Rubio v. C.R. Contractors, LLC et al

Filing 25

ORDER AND REASONS: IT IS ORDERED that Plaintiff's 19 motion is GRANTED IN PART as set forth in document. Signed by Judge Ivan L.R. Lemelle on 8/16/2017. (mmv)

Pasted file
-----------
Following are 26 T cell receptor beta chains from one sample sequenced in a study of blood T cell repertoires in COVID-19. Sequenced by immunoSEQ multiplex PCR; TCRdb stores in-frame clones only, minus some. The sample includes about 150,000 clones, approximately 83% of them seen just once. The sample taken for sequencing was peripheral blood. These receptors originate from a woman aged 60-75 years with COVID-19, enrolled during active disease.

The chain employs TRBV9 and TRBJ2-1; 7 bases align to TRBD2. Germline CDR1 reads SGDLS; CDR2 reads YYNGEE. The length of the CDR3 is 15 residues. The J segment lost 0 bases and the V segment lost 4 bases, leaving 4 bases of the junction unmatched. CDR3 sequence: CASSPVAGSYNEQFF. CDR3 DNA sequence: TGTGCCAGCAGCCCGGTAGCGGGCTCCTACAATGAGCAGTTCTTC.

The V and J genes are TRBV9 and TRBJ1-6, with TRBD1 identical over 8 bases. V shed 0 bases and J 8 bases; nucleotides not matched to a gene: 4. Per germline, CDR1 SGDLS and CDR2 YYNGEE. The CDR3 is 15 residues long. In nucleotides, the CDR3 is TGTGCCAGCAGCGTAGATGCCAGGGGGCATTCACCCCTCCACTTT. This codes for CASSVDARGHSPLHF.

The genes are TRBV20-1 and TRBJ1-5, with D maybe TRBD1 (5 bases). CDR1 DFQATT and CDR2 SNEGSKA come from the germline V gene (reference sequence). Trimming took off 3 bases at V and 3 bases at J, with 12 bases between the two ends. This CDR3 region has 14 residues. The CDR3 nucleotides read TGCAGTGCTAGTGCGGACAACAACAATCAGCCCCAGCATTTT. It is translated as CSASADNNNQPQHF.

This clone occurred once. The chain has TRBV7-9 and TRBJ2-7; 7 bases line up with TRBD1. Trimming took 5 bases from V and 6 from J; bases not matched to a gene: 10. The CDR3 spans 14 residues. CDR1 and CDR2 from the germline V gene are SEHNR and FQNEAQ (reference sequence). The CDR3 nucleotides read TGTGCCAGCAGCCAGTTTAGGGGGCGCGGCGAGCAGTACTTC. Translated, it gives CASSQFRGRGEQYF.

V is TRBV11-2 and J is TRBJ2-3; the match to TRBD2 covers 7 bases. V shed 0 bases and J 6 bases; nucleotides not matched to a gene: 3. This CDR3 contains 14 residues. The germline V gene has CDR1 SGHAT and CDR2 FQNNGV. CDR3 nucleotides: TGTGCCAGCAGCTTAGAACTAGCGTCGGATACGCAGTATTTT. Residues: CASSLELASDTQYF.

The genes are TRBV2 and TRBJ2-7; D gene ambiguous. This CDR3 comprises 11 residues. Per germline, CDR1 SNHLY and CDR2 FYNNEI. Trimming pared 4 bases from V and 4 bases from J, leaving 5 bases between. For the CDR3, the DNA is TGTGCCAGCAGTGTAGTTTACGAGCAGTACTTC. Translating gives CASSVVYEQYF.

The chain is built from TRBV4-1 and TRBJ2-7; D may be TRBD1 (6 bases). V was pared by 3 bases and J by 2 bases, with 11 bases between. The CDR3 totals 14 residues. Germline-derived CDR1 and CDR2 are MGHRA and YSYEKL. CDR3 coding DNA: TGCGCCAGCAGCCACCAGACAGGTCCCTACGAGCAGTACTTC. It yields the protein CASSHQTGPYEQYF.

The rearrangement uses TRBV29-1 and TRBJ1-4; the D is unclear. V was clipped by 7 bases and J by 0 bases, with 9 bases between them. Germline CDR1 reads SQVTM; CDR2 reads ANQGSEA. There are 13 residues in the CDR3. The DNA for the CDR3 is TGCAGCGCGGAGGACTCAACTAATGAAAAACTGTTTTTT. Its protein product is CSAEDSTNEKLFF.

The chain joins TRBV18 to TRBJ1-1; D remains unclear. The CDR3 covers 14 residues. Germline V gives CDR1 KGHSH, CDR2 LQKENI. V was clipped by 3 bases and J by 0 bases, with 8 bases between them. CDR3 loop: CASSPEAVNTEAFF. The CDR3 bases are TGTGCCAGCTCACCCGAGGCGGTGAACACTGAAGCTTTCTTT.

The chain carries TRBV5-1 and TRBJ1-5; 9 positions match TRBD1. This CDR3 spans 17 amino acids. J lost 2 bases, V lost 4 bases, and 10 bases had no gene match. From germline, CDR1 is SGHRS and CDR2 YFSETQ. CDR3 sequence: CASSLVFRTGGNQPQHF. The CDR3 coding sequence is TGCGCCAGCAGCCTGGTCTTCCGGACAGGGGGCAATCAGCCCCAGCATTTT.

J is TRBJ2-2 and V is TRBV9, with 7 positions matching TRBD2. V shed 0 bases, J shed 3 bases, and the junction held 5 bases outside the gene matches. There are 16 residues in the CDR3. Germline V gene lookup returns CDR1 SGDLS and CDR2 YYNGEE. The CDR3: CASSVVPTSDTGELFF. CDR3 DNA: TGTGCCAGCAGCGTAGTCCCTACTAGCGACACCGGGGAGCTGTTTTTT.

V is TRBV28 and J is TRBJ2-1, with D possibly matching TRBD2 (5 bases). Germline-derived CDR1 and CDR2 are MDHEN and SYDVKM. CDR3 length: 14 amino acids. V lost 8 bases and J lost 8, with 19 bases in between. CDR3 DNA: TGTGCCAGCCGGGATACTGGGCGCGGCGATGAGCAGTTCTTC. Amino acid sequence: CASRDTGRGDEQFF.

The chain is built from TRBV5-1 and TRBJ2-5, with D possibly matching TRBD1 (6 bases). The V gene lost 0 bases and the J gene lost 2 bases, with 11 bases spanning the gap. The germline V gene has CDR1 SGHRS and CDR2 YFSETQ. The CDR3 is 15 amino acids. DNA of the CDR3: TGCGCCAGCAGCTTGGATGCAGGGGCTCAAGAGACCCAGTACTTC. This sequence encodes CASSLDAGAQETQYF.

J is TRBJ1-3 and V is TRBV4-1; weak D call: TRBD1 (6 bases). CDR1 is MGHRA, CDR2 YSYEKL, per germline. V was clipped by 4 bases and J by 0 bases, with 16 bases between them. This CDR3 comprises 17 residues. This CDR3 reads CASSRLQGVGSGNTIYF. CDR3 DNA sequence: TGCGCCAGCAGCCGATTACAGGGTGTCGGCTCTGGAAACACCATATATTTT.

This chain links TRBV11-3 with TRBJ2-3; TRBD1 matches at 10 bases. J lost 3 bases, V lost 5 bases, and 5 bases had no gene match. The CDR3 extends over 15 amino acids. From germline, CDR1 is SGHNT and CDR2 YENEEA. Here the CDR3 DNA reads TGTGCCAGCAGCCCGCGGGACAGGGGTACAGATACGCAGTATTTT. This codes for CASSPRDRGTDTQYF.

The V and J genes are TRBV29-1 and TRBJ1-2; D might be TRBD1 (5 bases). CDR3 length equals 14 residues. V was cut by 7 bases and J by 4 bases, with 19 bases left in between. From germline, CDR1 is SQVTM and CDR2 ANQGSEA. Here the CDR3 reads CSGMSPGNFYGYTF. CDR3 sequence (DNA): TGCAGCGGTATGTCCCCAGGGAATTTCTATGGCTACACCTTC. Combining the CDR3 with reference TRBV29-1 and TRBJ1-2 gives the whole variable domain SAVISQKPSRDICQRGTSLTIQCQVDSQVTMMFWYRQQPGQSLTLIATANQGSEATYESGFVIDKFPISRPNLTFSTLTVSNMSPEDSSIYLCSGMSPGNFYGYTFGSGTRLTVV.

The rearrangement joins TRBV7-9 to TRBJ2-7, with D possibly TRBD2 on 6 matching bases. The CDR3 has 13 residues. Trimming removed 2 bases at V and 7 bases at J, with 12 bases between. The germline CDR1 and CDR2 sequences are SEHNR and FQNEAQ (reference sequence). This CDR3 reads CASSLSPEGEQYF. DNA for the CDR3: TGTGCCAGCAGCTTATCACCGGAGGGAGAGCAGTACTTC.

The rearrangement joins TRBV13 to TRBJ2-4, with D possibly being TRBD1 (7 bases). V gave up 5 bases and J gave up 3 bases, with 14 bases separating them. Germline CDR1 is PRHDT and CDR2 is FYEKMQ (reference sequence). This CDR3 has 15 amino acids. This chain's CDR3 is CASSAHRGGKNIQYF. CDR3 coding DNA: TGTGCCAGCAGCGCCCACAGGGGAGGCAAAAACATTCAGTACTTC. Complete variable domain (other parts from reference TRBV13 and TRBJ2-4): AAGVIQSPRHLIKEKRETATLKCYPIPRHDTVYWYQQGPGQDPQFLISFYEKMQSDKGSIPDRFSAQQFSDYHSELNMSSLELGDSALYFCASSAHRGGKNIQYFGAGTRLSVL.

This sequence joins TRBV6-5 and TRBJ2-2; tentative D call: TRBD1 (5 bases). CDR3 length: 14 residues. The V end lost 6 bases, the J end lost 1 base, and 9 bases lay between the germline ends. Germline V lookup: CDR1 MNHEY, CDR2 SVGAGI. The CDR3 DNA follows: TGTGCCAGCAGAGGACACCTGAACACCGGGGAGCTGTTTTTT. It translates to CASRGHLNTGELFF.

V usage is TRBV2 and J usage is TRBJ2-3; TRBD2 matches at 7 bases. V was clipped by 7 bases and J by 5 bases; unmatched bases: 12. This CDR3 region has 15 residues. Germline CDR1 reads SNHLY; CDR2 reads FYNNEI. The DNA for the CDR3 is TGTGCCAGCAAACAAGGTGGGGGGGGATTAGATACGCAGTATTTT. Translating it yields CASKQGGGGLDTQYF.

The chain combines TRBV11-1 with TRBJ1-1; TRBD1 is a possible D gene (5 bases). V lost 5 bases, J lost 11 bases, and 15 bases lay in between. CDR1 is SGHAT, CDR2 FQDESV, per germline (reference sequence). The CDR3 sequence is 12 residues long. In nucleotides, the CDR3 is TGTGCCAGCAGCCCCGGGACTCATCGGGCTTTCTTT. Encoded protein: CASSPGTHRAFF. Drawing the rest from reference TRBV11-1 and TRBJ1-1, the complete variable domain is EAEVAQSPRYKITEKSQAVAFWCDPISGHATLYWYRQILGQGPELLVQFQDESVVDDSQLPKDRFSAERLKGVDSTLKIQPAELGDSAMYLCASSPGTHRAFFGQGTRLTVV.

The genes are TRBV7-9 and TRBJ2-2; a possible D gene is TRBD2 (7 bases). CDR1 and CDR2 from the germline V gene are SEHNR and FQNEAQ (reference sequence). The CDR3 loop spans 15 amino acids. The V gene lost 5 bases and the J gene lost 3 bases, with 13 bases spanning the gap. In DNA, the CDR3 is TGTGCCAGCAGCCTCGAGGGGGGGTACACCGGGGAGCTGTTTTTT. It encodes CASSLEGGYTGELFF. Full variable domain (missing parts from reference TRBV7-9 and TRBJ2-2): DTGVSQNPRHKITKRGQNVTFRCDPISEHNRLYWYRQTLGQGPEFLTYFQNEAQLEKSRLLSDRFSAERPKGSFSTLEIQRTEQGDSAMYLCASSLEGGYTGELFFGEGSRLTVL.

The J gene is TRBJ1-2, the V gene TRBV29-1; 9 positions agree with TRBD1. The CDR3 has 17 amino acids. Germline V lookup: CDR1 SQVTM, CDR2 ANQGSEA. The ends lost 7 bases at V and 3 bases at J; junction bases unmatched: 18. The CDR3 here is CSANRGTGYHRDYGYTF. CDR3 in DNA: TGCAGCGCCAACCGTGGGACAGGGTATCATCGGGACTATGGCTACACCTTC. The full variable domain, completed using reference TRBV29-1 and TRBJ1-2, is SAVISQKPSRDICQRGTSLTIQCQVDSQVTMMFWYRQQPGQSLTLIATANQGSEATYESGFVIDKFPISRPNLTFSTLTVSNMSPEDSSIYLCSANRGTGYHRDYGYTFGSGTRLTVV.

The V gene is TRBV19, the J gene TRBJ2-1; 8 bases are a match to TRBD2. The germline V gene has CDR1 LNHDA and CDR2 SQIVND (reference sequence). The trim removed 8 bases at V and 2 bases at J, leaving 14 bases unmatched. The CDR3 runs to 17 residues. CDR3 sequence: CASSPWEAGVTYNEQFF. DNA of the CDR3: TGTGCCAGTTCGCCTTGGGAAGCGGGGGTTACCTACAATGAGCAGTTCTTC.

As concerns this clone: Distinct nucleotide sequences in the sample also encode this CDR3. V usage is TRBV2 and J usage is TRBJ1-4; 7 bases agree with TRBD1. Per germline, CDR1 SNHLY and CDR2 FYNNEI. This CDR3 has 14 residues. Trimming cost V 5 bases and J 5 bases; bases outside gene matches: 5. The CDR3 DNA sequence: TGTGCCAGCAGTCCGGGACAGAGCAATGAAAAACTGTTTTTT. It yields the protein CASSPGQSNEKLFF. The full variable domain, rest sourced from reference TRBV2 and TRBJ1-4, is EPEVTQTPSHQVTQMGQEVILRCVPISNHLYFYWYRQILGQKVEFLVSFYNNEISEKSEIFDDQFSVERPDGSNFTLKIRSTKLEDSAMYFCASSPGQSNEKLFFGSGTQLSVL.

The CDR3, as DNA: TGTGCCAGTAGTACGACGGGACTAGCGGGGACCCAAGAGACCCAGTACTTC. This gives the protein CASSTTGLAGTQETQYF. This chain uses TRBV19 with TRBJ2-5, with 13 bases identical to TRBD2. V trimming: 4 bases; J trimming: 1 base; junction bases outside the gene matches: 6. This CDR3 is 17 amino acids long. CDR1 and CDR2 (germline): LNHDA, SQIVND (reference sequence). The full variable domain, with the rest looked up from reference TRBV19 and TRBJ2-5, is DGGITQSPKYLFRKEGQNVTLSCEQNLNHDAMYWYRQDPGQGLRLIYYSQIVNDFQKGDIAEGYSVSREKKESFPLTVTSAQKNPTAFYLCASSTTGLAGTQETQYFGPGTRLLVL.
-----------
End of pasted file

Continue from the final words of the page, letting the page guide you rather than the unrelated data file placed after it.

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UNITED STATES DISTRICT COURT EASTERN DISTRICT OF LOUISIANA KIYOKO RUBIO CIVIL ACTION VERSUS NO. 16-13908 C.R. CONTRACTORS, LLC, ET AL. SECTION “B”(5) ORDER AND REASONS Before the Court is Plaintiffs’ “Motion for Attorneys’ Fees.” Rec. Doc. 19. Defendants timely filed an opposition memorandum. Rec. Doc. 21. Plaintiffs then requested, and were granted, leave to file a reply memorandum. Rec. Doc. 24. For the reasons enumerated below, IT IS ORDERED that Plaintiffs’ motion (Rec. Doc. 19) is GRANTED IN PART. I. FACTUAL BACKGROUND AND PROCEDURAL HISTORY This case arises out of alleged violations of the Fair Labor Standards Act (“FLSA”). Specifically, Plaintiff Kiyoko Rubio (“Rubio”) alleged that she was not properly paid overtime wages while working for Defendants C.R. Contractors, SGS, LLC, and Maritza Romero. Rec. Doc. 1 at ¶ 1. Accordingly, she filed a complaint on August 17, 2016 on behalf of herself and similarly situated employees. Id. at ¶ 2. When Defendant SGS, LLC failed to respond to the complaint and no entry of default was sought, the Court ordered Plaintiffs to show cause why SGS, LLC should not be dismissed. Rec. Doc. 11. Plaintiffs did not respond to the show 1 cause order and SGS, LLC was consequently terminated as a party on November 1, 2016. On January 17, 2017, Petra Oloarte opted-in to the suit. Rec. Doc. 13. On May 3, 2017, the Court was informed that the parties had reached a settlement agreement and accordingly entered an order of dismissal. Rec. Doc. 16. Thereafter, the parties filed an ex parte/consent motion to approve the FLSA settlement. Rec. Doc. 17. Pursuant to the agreement reached by the parties, Rubio was to receive $500.00, while Oloarte was to receive $1,000.00. Rec. Doc. 17-1 at ¶ 6. These amounts were reached by multiplying the regular hourly rate by time-and-a-half for all overtime worked. Id. at ¶ 7. The number was then doubled to account for liquidated damages and Rubio received an additional amount as an incentive for bringing the action. Id. However, the parties informed the Court that they could not agree on the appropriate amount of attorneys’ fees. Id. at ¶ 9. Accordingly, on June 20, 2017, this Court approved of the settlement and specifically noted Plaintiffs’ right to seek attorneys’ fees. Rec. Doc. 18. II. THE PARTIES’ CONTENTIONS Plaintiffs’ counsel asks this Court to award $11,300.00 for 44.9 hours of work, billed at the rate of $250 per hour for lead attorneys William Beaumont and Roberto Costales and $200 per hour for Emily Westermeier. Rec. Doc. 19-1 at 8-9, 11. They argue that 2 Beaumont and Costales have practiced law for six years, participated in several FLSA collective actions, and been awarded $250 per hour by this Court in a separate FLSA collective action case. Id. at 8-9 (citing Joel Banegas v. Calmar Corporation, et al., Civil Action No. 15-593, Section “B”, Rec. Doc. 69 at 3).1 They also argue that Westermeir has been practicing law since 2014 and previously clerked for the Honorable Marvin E. Aspen in the Northern District of Illinois. Rec. Doc. 19-1 at 9-10. Plaintiffs fail to argue the basis for billing 44.9 hours of work in their memorandum, which instead states that “the Court should award fees for the full xxx hours sought by this application (which has already been reduced 16.5% . . . for hours that were arguably unproductive, excessive, or redundant[)].” Id. at 10. Nonetheless, Plaintiffs’ counsel attached their billing records to the instant motion. Rec. Doc. 19-2. Defendants respond that the Court should award only $3,000 in attorneys’ fees, double the amount pursuant to the settlement agreement. recovered by Plaintiffs Rec. Doc. 21 at 3. They argue that they admitted to unknowingly failing to properly pay overtime as soon as this case was filed and accordingly “offered to pay its employees/former employees the overtime they were owed.” Id. at 1. They suggest that “the only ‘material’ work that had to This Court previously noted that $250 per hour was a reasonable fee for FLSA work in the New Orleans area, based on experience with hourly rates in this district and applicable case law. Rec. Doc. 69 at 3 (citation omitted). 1 3 be performed by Plaintiffs’ counsel was to review the payroll records to ensure that such records corroborated Defendants’ contention that it customarily paid overtime.” Id. at 5. They further note that Plaintiff failed to respond to discovery requests and did not take a single deposition; instead, Plaintiffs’ counsel filed a “boilerplate/template” complaint, issued “boilerplate/template” discovery, filed a “boilerplate/template” motion for attorneys’ fees, and performed “numerous hours of phone calls, emails, document review and other miniscule actions that increased the billable hours.” Id. at 2. After examining Plaintiffs’ counsel’s billing records, Defendants determined that (1) 32.87% of the hours were billed after the case settled; (2) 25.05% of the hours were billed in connection with filing the instant motion for attorneys’ fees; (3) 12.92% of the hours were billed for phone calls and/or emails; and (4) 37.86% of the hours were billed for legal research and/or drafting legal documents, even though Plaintiffs did not file any substantive motions and this case did not present any novel or difficult issues. Id. at 5. III. LAW AND ANALYSIS The FLSA provides that the court shall, “in addition to any judgment awarded to the plaintiff or plaintiffs, allow a reasonable attorney’s fees to be paid by the defendant, and costs of the action.” 29 U.S.C. § 216(b). “Although the provision does not specifically mention a ‘prevailing 4 party,’ the courts have construed the provision as requiring the party being awarded attorney’s fees to be the prevailing party, similar to other feeshifting jurisprudence.” Champion v. ADT Sec. Servs., Inc., No. 08-417, 2010 WL 4736908, at *1 (E.D. Tex. Nov. 16, 2010) (citing Saizan v. Delta Concrete Prods. Co., Inc., 448 F.3d 795, 799 n.7 (5th Cir. 2006)). The parties do not dispute the fact that Plaintiffs prevailed in this case. The Fifth Circuit uses the lodestar method for determining a reasonable amount of attorneys’ fees. Saizan, 448 F.3d at 799 (footnotes and citations omitted). Under that method, the reasonable number of hours spent on the case is multiplied by an appropriate hourly rate in the community for such work. Id. The party seeking fees “bears the burden of establishing entitlement to an award and documenting the appropriate hours expended and hourly rates.” La. Power & Light Co. v. Kellstrom, 50 F.3d 319, 324 (5th Cir. 1995) (quoting Hensley v. Eckerhart, 461 U.S. 424, 437 (1983)). The court should eliminate those hours that are excessive, duplicative, or too vague to permit meaningful review. Johnson v. Big Lots Stores, Inc., 639 F. Supp. 2d 696, 702 (E.D. La. 2009) (citing Watkins v. Fordice, 7 F.3d 453, 457 (5th Cir. 1993); La. Power & Light Co., 50 F.3d at 326). Also, “[w]hen using the lodestar method to award attorney fees, courts routinely deduct time spent on unsuccessful, unfounded or unnecessary pleadings, motions, discovery requests and memoranda.” White v. 5 Imperial Adjustment Corp., No. 99-3804, 2005 WL 1578810, at *11 (E.D. La. June 28, 2005). Further, attorneys should not bill at that same rate for the performance of clerical duties. Even if attorneys are required to complete certain clerical tasks due to a lack of available help, such non-legal work does not justify billing at an attorney’s rate just because it is completed by an attorney. See Johnson v. Ga. Highway Express, Inc., 488 F.2d 714, 717 (5th Cir. 1974), abrogated on other grounds by Blanchard v. Bergeron, 489 U.S. 87 (1989) (noting that “[i]t is appropriate to distinguish between legal work, in the strict sense, and investigation, clerical work, compilation of facts and statistics and other work which can often be accomplished by non-lawyers but which a lawyer may do because he has no other help available. Such non-legal work may command a lesser rate. Its dollar value is not enhanced just because a lawyer does it.”).2 The resulting lodestar amount is presumed reasonable, but the court may decrease or enhance the amount based on the twelve Courts in this circuit also use percentage-based reductions if the attorney failed to exercise billing judgment. See Fralick v. Plumbers and Pipefitters Nat’l Pension Fund, No. 09-0752, 2011 WL 487754, at *3-4 (N.D. Tex. Feb. 11, 2011) (reducing attorney’s fees under the lodestar method in an ERISA case). To show billing judgment, a party must adequately document “the hours charged and [those] written off as unproductive, excessive, or redundant.” Saizan, 448 F.3d at 799. Here, Plaintiffs at least made some effort to exercise billing judgment, reducing various hours as duplicative or attributable to paralegal time. Rec. Doc. 19-2. Defendants do not argue that a percentage-based reduction is necessary on this basis and the Court does not find it necessary in light of Plaintiffs’ counsel’s efforts. 2 6 factors outlined in Johnson, 488 F.2d at 717. Saizan, 448 F.3d at 800.3 The Court agrees with Plaintiffs that $250 and $200 per hour are reasonable rates for FLSA work in the New Orleans community. See, e.g., Big Lots, 639 F. Supp. 2d at 701-02 (finding $300 per hour for partners and $225 per hour for associates reasonable for an FLSA claim in the New Orleans community). Plus, Defendants do not object to Plaintiffs’ counsel’s proposed rates. However, cause exists to reduce the number of hours claimed by Plaintiffs’ counsel to what is reasonable in this case. Many of the hours claimed are excessive. For example, Plaintiffs’ counsel repeatedly billed 0.1 hours for both sending and receiving email correspondence or for time spent reading one-page Court orders or motions. Other examples of excessive hours are the number of hours spent on researching simple legal questions, irrelevant legal issues, and an inordinate number of hours spent in meetings or discussions between counsel, as well as with clients or potential clients. Accordingly, and for good cause, the total number of The twelve Johnson factors are: “(1) the time and labor required to represent the client or clients; (2) the novelty and difficulty of the issues in the case; (3) the skill required to perform the legal services properly; (4) the preclusion of other employment by the attorney; (5) the customary fee charged for those services in the relevant community; (6) whether the fee is fixed or contingent; (7) the time limitations imposed by the client or circumstances; (8) the amount involved and the results obtained; (9) the experience, reputation, and ability of the attorney; (10) the undesirability of the case; (11) the nature and length of the professional relationship with the client; and (12) awards in similar cases.” Saizan, 448 F.3d at 800 n.18. 3 7 hours should be reduced by 12.9.4 The total number of hours reasonably worked therefore amounts to 32: 9 hours by Roberto Costales, 4.5 by William Beaumont, and 18.5 by Emily Westermeier. See also Rec. Doc. 19-3 at ¶¶ 31-34. That equates to lodestar amounts of $2,250.00 for Costales, $1,125.00 for Beaumont, and $3,700.00 for Westermeier, or a total lodestar amount of $7,075.00. Plaintiffs do not offer arguments regarding any of the Johnson factors. Rec. Doc. 19-1 at 11. However, Defendants argue that the eighth factor, regarding the amount involved and the results obtained, warrants a reduction of the lodestar amount. Rec. Doc. 21 at 4. Essentially, they argue that because the case settled for The following are examples of some excessive hours: 6/23/16 (research on a simple issue that did not lead to a motion or other action reduced by 1 hour); 6/24/16 (follow-up on simple research noted on 6/23/16 reduced by 0.2 hours); 7/7/16 (meeting with Beaumont to discuss the case reduced by 0.2 hours); 8/18/16 and 8/19/16 (reading emails and the summons reduced by 0.1 hours); 9/13/16 (reading Defendants’ motion and the Court’s Order regarding an extension of time to file reduced by 0.1 hours); 10/10/16 (reading and sending emails to defense counsel reduced by 0.2 hours); 10/14/16 (reading Defendants’ email and calling defense counsel reduced by 0.1 hours); 11/3/16 (reading Court email and conducting conference with the Court reduced by 0.1 hours); 12/8/16 (researching an offer of judgment reduced by 0.5 hours); 12/9/16 (meeting reduced by 0.1 hours); 1/17/17 (reading and sending emails reduced by 0.1 hours); 2/3/17 (reviewing files reduced by 0.3 hours); 2/22/17 (reading a protective order reduced by 0.4 hours); 2/23/17 (firm meeting reduced by 0.1 hours); 3/2/17 (drafting, sending, and reviewing a letter to Defendants reduced by 0.2 hours); 3/14/17 (sending and reading emails reduced by 0.1 hours); 3/21/17 (emailing and calling defense counsel reduced by 0.1 hours); 3/30/17 and 4/10/17 (sending and reading emails from defense counsel reduced by 0.2 hours); 4/10/17 (continued review reduced by 0.3 hours); 4/13/17 and 4/14/17 (leaving a voicemail for defense counsel and subsequently talking to defense counsel reduced by 0.1 hours); 4/19/17 (revising and sending email to defense counsel reduced by 0.1 hours); 4/27/17 and 4/28/17 (reading emails from defense counsel reduced by 0.2 hours); 4/28/17 (research reduced by 0.3 hours); 5/3/17 (drafting and emailing notice of settlement and reading Court’s order of dismissal reduced by 0.2 hours); 5/11/17, 5/16/17, and 5/18/17 (reading emails reduced by 0.2 hours); 5/18/17 (research reduced by 0.5 hours); 6/1/17 and 6/21/17 (sending email and reading Court order reduced by 0.1 hours); 6/30/17 (preparing motion for attorneys’ fees reduced by 2.0 hours). 4 8 a total of $1,500.00 (amounting to twice the amount owed in overtime plus an amount given to the original Plaintiff as an incentive to bring similar claims) and approximately one-third of the hours were billed after the case settled, Plaintiffs’ attorneys’ fees should be capped at $3,000.00. Id. at 4-5. “That the attorneys’ fees exceed the awards to the plaintiffs does not make them per se unreasonable.” Johnson, 639 F. Supp. 2d at 706 (noting that both the Supreme Court and the Fifth Circuit have rejected a “proportionality” rule between the damages awarded and the amount of attorneys’ fees) (citing City of Riverside v. Rivera, 477 U.S. 561 (1986); Saizan, 448 F.3d at 802). “[W]hile a low damages award is one fact which a district court may consider in setting the amount of attorney’s fees, this factor alone should not lead the district court to reduce a fee award.” Hollowell v. Orleans Reg’l Hosp. LLC, 217 F.3d 379, 392 (5th Cir. 2000) (citation omitted). The Court eliminating has hours already deemed reduced excessive. the The lodestar fact that amount by Plaintiffs recovered only $1,500.00, alone, does not warrant adjusting the lodestar amount under the eighth Johnson factor. See, e.g., Cox v. Brookshire Grocery Co., 919 F.2d 9 354, 358 (5th Cir. 1990) (affirming an award of $9,250.00 in fees where the plaintiffs recovered only $1,181.00).5 IV. CONCLUSION For the reasons outlined above, IT IS ORDERED that Plaintiff’s motion (Rec. Doc. 19) is GRANTED IN PART. Plaintiff is awarded $7,075.00 in attorneys’ fees plus court costs. New Orleans, Louisiana, this 16th day of August, 2017. ___________________________________ SENIOR UNITED STATES DISTRICT JUDGE Significantly, Defendants cited to only one example in which a court purportedly reduced the fee award because it was so disproportionate to the damages award. Rec. Doc. 21 at 4 (citing Lewis v. Kendrick, 944 F.2d 949, 958 (1st Cir. 1991)). In that case, though, the district court entered a judgment after trial for damages in the amount of $5,608.55, this amount was thereafter reduced to $1,000.00 on appeal, the plaintiffs originally requested $300,000.00, the fee award was discretionary in the civil rights case, and counsel requested approximately $50,000.00 in fees. Unlike the plaintiff in that case, Plaintiffs here did not fail “entirely, or largely, in everything” and did not make unwarranted allegations in their complaint. Plus, the fees in this case do not amount to fifty times the damages award. 5 10